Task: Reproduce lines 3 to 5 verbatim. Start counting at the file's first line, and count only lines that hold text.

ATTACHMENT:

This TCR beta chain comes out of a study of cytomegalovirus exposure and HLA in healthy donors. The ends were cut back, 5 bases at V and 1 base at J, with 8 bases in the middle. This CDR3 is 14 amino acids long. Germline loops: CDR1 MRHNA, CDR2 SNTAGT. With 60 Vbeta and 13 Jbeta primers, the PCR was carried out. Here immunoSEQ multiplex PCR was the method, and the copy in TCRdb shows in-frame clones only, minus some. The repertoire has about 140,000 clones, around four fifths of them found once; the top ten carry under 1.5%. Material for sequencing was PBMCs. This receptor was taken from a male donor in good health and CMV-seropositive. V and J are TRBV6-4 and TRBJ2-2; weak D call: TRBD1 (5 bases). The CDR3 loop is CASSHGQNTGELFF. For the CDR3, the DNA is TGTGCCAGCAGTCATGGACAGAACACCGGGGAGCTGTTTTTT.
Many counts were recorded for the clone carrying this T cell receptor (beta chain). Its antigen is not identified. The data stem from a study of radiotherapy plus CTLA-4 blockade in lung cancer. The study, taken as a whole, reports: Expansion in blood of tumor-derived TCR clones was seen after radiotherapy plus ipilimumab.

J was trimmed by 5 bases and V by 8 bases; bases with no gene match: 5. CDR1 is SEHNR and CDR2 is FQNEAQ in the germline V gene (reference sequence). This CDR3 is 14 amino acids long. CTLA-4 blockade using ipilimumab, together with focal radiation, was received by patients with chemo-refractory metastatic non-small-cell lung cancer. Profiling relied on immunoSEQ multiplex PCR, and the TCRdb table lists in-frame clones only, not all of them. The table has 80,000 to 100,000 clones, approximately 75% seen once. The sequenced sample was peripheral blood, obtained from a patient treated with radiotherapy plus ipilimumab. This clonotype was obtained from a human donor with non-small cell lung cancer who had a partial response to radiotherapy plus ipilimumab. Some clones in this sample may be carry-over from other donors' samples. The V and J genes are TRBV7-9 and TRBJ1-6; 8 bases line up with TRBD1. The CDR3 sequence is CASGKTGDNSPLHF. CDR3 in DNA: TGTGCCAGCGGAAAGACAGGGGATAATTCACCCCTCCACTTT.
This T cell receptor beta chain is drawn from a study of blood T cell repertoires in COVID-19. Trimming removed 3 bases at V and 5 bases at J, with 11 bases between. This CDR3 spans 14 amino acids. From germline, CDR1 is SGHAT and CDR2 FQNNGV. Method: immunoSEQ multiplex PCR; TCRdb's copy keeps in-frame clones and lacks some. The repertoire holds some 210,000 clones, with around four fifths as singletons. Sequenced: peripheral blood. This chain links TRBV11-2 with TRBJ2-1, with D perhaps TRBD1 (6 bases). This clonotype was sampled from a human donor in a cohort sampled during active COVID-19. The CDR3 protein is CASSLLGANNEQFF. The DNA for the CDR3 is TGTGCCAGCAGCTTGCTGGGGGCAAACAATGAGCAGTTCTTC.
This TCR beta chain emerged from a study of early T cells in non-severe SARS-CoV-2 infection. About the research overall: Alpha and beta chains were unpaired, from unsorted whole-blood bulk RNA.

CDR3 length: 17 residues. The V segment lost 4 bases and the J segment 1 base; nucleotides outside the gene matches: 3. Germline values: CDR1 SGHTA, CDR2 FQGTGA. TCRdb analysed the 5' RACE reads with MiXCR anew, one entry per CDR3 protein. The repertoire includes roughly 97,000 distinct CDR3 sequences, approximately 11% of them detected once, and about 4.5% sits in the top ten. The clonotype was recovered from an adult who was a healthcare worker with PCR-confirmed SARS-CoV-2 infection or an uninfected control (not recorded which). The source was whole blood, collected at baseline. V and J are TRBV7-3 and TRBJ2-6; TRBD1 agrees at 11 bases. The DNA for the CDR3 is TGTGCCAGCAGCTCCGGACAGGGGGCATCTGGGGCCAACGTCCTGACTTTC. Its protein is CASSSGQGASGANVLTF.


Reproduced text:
J was trimmed by 5 bases and V by 8 bases; bases with no gene match: 5. CDR1 is SEHNR and CDR2 is FQNEAQ in the germline V gene (reference sequence). This CDR3 is 14 amino acids long. CTLA-4 blockade using ipilimumab, together with focal radiation, was received by patients with chemo-refractory metastatic non-small-cell lung cancer. Profiling relied on immunoSEQ multiplex PCR, and the TCRdb table lists in-frame clones only, not all of them. The table has 80,000 to 100,000 clones, approximately 75% seen once. The sequenced sample was peripheral blood, obtained from a patient treated with radiotherapy plus ipilimumab. This clonotype was obtained from a human donor with non-small cell lung cancer who had a partial response to radiotherapy plus ipilimumab. Some clones in this sample may be carry-over from other donors' samples. The V and J genes are TRBV7-9 and TRBJ1-6; 8 bases line up with TRBD1. The CDR3 sequence is CASGKTGDNSPLHF. CDR3 in DNA: TGTGCCAGCGGAAAGACAGGGGATAATTCACCCCTCCACTTT.
This T cell receptor beta chain is drawn from a study of blood T cell repertoires in COVID-19. Trimming removed 3 bases at V and 5 bases at J, with 11 bases between. This CDR3 spans 14 amino acids. From germline, CDR1 is SGHAT and CDR2 FQNNGV. Method: immunoSEQ multiplex PCR; TCRdb's copy keeps in-frame clones and lacks some. The repertoire holds some 210,000 clones, with around four fifths as singletons. Sequenced: peripheral blood. This chain links TRBV11-2 with TRBJ2-1, with D perhaps TRBD1 (6 bases). This clonotype was sampled from a human donor in a cohort sampled during active COVID-19. The CDR3 protein is CASSLLGANNEQFF. The DNA for the CDR3 is TGTGCCAGCAGCTTGCTGGGGGCAAACAATGAGCAGTTCTTC.
This TCR beta chain emerged from a study of early T cells in non-severe SARS-CoV-2 infection. About the research overall: Alpha and beta chains were unpaired, from unsorted whole-blood bulk RNA.